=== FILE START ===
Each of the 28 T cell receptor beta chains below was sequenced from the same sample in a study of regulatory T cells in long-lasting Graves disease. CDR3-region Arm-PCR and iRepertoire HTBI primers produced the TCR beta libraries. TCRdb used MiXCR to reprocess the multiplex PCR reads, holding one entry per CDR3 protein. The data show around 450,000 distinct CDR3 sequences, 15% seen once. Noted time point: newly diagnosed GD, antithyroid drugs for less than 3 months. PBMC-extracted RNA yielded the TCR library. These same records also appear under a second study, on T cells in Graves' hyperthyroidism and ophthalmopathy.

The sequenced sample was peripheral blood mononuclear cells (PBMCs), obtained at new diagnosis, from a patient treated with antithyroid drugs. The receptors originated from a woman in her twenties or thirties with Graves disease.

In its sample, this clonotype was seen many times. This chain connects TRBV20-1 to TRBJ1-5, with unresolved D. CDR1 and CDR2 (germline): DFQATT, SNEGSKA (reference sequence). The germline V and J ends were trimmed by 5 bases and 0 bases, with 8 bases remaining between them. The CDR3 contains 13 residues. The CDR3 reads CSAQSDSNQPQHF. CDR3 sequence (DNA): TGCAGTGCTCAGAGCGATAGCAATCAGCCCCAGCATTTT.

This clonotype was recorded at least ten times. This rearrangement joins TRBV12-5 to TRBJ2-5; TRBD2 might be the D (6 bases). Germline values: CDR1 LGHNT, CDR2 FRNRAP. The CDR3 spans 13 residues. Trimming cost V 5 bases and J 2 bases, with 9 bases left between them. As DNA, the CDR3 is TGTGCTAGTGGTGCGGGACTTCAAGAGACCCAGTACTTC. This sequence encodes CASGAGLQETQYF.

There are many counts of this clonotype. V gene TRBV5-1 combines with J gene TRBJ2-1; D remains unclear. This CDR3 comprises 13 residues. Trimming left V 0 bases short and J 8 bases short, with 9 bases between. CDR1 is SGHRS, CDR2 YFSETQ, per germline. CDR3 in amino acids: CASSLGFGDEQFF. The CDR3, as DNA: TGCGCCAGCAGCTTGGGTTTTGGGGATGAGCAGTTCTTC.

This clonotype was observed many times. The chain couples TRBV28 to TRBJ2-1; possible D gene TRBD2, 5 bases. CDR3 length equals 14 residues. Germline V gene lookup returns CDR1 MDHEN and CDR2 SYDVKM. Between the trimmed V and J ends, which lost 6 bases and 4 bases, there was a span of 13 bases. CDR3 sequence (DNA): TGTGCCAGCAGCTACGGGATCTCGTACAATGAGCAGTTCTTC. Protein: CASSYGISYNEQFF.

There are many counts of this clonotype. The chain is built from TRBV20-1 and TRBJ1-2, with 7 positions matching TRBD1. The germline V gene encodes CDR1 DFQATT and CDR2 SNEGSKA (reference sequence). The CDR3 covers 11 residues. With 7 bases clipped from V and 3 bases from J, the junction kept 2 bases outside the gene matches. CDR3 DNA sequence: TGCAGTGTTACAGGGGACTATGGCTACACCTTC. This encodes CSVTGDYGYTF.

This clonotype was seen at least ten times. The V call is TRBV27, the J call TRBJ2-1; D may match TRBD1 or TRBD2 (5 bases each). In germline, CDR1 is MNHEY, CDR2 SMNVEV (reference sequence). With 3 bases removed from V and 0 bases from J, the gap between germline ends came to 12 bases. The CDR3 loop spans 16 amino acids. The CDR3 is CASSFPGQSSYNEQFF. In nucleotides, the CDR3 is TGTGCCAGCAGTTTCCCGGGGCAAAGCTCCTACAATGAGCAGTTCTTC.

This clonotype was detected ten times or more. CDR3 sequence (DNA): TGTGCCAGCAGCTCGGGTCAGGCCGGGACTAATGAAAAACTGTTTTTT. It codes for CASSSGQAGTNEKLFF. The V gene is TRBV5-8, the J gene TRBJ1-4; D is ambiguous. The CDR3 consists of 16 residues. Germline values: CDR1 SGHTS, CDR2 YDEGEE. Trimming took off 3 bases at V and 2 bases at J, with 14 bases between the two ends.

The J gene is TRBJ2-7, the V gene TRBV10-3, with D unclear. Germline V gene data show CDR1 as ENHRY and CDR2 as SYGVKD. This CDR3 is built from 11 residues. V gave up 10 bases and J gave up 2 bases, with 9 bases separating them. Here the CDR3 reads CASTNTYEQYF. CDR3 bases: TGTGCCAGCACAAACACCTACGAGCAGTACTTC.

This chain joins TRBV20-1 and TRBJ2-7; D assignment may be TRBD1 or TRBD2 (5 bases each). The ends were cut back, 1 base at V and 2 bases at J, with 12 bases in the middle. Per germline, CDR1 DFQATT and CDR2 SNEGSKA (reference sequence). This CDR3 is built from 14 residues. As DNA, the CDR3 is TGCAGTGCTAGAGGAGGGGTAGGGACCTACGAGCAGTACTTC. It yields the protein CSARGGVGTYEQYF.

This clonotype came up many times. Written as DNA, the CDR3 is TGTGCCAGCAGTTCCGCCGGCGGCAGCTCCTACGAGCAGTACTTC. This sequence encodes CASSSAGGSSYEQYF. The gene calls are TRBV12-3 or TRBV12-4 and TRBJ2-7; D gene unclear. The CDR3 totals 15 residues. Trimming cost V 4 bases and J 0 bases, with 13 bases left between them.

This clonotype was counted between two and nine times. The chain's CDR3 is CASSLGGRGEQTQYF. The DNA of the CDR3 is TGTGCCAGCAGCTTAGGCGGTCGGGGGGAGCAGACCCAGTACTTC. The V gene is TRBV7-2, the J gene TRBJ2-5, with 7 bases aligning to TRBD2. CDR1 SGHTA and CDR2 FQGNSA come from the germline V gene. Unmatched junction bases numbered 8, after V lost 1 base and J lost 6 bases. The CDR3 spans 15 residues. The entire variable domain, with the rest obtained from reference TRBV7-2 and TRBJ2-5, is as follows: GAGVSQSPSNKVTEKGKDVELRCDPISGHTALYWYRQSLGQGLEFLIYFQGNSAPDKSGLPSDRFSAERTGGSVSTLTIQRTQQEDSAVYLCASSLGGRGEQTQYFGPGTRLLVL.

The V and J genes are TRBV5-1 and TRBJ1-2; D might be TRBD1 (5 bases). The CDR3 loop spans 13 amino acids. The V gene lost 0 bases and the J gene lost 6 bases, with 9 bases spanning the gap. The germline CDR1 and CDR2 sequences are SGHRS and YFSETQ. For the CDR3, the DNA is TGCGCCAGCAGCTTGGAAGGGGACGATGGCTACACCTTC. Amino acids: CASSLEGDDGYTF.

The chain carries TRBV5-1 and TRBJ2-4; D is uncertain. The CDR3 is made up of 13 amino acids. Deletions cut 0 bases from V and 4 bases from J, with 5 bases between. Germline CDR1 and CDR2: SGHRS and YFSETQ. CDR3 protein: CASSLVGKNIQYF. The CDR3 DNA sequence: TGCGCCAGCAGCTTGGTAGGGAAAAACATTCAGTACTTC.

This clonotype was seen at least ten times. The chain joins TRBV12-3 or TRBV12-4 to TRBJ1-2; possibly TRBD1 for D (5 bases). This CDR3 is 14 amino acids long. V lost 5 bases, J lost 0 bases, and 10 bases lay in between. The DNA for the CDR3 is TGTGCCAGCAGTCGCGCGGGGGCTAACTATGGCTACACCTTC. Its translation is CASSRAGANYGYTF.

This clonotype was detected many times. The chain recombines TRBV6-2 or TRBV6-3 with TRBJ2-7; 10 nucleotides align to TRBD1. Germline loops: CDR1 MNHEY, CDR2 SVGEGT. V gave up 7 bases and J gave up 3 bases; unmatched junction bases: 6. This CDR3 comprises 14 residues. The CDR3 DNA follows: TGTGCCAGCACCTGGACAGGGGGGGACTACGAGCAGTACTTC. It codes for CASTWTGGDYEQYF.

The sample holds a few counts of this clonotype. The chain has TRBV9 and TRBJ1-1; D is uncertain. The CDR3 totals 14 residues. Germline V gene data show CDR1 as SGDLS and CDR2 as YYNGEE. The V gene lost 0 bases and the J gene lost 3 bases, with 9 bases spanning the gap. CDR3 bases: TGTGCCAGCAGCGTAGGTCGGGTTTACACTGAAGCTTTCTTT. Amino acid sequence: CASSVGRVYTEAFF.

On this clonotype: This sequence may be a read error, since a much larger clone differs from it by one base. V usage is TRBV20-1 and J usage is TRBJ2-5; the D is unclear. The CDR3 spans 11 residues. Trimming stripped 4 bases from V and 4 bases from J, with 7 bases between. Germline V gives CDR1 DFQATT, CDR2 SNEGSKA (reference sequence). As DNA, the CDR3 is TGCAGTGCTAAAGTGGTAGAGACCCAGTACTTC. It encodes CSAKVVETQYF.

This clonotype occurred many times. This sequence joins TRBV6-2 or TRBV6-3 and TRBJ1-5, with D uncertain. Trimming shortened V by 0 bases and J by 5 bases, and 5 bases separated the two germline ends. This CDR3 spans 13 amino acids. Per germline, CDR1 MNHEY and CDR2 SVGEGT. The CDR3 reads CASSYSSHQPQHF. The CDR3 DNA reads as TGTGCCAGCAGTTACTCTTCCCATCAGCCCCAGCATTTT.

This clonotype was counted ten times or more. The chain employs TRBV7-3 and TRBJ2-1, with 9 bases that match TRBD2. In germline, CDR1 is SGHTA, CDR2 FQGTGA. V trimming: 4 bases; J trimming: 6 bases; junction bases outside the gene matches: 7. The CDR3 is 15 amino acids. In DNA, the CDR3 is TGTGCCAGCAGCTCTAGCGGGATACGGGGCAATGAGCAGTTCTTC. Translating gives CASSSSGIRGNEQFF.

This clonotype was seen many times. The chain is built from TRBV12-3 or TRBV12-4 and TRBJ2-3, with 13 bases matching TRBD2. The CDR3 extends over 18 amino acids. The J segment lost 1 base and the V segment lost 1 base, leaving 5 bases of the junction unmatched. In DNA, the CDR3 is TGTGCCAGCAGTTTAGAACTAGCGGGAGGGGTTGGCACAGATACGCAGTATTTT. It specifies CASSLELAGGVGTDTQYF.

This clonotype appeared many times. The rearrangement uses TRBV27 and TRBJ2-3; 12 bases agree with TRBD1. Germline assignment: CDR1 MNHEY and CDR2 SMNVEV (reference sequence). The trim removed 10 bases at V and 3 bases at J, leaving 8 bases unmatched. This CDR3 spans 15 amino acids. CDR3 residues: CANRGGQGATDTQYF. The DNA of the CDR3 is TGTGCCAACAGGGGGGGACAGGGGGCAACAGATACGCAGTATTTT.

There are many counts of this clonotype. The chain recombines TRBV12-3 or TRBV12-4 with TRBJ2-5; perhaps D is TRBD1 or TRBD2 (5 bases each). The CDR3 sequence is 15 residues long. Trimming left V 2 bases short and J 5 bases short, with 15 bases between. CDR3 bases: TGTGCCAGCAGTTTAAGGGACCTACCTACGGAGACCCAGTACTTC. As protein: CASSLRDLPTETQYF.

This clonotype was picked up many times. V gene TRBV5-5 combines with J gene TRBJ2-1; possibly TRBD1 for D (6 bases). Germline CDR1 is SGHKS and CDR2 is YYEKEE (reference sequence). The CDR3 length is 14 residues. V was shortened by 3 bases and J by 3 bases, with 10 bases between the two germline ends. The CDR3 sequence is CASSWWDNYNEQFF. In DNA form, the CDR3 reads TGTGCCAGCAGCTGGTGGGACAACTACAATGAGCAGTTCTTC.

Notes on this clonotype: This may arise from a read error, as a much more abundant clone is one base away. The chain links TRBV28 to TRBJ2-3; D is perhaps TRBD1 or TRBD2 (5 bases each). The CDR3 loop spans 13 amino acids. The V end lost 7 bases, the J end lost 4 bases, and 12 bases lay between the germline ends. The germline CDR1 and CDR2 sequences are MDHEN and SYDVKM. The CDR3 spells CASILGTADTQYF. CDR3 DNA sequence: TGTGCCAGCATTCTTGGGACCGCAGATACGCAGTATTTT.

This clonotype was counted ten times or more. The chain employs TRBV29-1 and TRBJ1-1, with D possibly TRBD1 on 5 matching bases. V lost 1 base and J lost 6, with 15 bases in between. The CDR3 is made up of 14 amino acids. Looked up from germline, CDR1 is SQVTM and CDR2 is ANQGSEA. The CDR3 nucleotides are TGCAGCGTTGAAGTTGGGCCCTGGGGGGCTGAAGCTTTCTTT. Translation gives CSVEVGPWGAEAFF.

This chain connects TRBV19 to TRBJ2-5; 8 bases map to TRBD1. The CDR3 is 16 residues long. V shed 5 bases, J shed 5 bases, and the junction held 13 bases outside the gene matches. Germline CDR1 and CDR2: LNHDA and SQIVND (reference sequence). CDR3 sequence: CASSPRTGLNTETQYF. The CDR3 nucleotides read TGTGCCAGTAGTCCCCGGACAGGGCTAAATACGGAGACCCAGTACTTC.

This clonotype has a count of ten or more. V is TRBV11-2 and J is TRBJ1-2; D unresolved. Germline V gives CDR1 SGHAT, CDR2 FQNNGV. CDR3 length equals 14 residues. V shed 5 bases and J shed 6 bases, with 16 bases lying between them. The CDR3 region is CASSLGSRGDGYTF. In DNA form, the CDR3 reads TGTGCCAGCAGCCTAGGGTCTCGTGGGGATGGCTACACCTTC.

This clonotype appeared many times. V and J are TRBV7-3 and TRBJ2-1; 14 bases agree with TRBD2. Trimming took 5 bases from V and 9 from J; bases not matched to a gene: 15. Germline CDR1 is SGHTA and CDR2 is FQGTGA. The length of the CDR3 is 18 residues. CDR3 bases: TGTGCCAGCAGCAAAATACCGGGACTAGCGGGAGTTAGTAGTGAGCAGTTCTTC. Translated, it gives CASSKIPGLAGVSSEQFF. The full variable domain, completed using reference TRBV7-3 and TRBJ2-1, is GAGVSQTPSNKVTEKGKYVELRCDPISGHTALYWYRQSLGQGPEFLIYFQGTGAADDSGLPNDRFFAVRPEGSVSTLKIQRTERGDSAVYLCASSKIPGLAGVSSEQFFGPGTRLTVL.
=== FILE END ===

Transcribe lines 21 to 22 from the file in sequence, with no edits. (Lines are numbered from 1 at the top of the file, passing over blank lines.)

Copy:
This clonotype was counted ten times or more. The chain employs TRBV7-3 and TRBJ2-1, with 9 bases that match TRBD2. In germline, CDR1 is SGHTA, CDR2 FQGTGA. V trimming: 4 bases; J trimming: 6 bases; junction bases outside the gene matches: 7. The CDR3 is 15 amino acids. In DNA, the CDR3 is TGTGCCAGCAGCTCTAGCGGGATACGGGGCAATGAGCAGTTCTTC. Translating gives CASSSSGIRGNEQFF.

This clonotype was seen many times. The chain is built from TRBV12-3 or TRBV12-4 and TRBJ2-3, with 13 bases matching TRBD2. The CDR3 extends over 18 amino acids. The J segment lost 1 base and the V segment lost 1 base, leaving 5 bases of the junction unmatched. In DNA, the CDR3 is TGTGCCAGCAGTTTAGAACTAGCGGGAGGGGTTGGCACAGATACGCAGTATTTT. It specifies CASSLELAGGVGTDTQYF.